New MA Module to be taught by Prof. Pete Ward

New MA Module to be taught by Prof. Pete Ward

Study Ecclesiology and Ethnography at Durham University

In recent debates the study of the Church has become central to many theological and missional conversations. Church here might be understood very broadly as any kind of Christian action in the world and in society. So it can include for instance worship and political engagement, or community life and artistic expression as well as theological concerns around ontology and institutional life. Whatever the field of interest a key issue remains how to speak theologically about the ongoing life of the Church in the present. This issue comes out of the historical and theological location of Church. This means that ecclesiology that is concerned with the contemporary Church requires both theology and empirical/social scientific approaches. This module takes this dynamic as it’s starting point and seeks to explore the boundaries and intersections between theology and empirical methods as they relate to the study of the life and expression of Christian communities.

Students will explore the current debates within the ecclesiology and ethnography conversation. The starting point will be a consideration of how the theological nature of the Church determines the limits and the possibilities of research. This will lead on to theories of culture and how theology and culture intersect in ecclesiology. This cultural and theological perspective will form the basis for a discussion of ordinary theology and lived religion in current thinking. There will be an introduction to critical realist perspectives and questions of inter-disciplinarity in theology. These approaches will be compared to the key theories concerning method in Practical Theology.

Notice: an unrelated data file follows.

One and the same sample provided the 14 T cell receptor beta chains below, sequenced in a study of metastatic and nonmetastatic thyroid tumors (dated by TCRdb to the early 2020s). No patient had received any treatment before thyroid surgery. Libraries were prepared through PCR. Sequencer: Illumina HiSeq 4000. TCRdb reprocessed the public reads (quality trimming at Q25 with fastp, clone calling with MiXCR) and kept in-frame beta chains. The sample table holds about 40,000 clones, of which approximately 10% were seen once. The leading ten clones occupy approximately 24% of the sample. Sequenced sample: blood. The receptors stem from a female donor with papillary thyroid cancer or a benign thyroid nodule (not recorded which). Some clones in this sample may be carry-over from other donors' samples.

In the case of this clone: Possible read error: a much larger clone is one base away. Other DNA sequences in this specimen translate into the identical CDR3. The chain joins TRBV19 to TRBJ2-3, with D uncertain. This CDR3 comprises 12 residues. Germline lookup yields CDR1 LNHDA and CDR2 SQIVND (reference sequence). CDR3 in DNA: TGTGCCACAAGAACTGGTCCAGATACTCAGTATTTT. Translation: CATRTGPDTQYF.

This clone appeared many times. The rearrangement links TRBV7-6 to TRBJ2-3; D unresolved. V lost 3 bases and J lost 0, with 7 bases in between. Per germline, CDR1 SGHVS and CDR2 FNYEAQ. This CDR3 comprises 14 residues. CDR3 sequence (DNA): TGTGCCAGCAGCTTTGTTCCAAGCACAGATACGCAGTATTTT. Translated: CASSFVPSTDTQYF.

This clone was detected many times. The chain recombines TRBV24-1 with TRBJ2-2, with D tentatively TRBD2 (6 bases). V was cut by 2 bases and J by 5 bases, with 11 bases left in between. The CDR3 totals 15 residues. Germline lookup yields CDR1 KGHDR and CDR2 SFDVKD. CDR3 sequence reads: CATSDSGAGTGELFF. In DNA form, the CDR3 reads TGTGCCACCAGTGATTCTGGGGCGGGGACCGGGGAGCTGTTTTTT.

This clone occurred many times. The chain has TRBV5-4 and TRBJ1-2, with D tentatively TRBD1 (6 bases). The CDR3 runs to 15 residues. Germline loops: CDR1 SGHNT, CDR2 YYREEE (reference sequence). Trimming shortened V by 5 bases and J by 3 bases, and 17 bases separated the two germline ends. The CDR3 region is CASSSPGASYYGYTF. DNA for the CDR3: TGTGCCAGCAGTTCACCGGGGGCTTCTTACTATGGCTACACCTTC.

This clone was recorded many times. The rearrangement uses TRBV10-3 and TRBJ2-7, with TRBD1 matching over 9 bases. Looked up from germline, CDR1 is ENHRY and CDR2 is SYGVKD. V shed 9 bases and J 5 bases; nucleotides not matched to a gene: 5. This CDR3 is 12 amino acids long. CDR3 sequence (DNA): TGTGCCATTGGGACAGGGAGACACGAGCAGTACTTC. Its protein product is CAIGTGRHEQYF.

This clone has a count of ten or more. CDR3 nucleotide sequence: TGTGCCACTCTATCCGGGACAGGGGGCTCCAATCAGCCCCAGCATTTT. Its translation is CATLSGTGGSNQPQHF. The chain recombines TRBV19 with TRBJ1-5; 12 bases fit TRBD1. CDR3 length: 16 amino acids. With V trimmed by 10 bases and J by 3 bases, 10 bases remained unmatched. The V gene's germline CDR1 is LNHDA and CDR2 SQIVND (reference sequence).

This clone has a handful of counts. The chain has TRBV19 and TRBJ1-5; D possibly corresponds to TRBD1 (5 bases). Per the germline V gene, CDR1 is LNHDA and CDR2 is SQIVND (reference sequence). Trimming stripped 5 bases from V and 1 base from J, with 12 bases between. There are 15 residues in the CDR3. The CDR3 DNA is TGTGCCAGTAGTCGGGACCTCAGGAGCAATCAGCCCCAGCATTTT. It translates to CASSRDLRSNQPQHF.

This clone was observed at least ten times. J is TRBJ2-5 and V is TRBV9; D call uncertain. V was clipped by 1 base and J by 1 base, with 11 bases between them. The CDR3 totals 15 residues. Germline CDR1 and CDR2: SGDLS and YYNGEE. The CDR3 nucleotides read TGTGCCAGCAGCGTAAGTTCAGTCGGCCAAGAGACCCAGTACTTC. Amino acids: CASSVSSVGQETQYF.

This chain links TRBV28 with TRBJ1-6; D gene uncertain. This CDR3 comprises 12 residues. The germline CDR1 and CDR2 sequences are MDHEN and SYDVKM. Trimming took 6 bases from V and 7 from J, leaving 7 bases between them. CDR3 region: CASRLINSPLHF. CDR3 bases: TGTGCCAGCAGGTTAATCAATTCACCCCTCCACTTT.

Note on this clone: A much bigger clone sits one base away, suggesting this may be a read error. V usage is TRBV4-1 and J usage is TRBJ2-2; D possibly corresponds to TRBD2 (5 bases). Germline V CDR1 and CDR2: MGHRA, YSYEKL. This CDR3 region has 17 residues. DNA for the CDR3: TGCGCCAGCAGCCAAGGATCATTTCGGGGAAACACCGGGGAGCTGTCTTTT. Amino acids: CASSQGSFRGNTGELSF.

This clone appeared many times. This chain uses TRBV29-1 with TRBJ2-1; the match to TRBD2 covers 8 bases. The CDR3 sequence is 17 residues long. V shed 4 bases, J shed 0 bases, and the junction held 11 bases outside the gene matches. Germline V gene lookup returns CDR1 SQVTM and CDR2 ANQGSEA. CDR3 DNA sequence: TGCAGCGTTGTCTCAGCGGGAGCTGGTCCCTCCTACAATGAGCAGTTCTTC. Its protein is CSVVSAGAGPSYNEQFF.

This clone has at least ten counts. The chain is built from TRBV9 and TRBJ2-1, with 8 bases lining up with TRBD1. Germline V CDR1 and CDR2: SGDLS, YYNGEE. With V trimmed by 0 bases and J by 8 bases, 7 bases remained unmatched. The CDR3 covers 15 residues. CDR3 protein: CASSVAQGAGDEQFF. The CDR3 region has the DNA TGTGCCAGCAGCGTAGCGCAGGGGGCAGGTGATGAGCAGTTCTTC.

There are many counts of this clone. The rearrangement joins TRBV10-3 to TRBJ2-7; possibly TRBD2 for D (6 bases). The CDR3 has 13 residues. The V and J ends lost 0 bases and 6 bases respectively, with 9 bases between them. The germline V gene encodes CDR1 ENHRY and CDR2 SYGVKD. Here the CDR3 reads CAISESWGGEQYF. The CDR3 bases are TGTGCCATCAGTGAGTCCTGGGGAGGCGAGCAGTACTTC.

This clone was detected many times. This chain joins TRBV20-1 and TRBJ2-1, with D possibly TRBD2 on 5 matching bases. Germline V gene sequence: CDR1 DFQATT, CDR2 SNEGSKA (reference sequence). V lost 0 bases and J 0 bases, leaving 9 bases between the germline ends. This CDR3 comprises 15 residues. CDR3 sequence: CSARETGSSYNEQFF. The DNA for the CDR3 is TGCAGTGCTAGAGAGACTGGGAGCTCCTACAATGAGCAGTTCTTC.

The underlying purpose of this module is to lay the groundwork for the methodological issues that need to form the basis for students who intend to work in an interdisciplinary way combining aspects of empirical research and theology in their dissertations. There will be space to explore research questions and reflexivity in relation to students own research topics.

The teaching for this module will be delivered in a blended and a distance mode. Lectures delivered onllne available through DUO. Students will be required to keep a log of their notes and reflections on each lecture. Each lecture will be supported by a seminar of 1.5hrs based on set readings and student reflections on the lectures. The seminars will take place weekly in Durham but students will also be able to participate at a distance using skype or another similar interactive platform

Timothy Snyder is the Communications Coordinator for The Network for Ecclesiology and Ethnography. Contact him at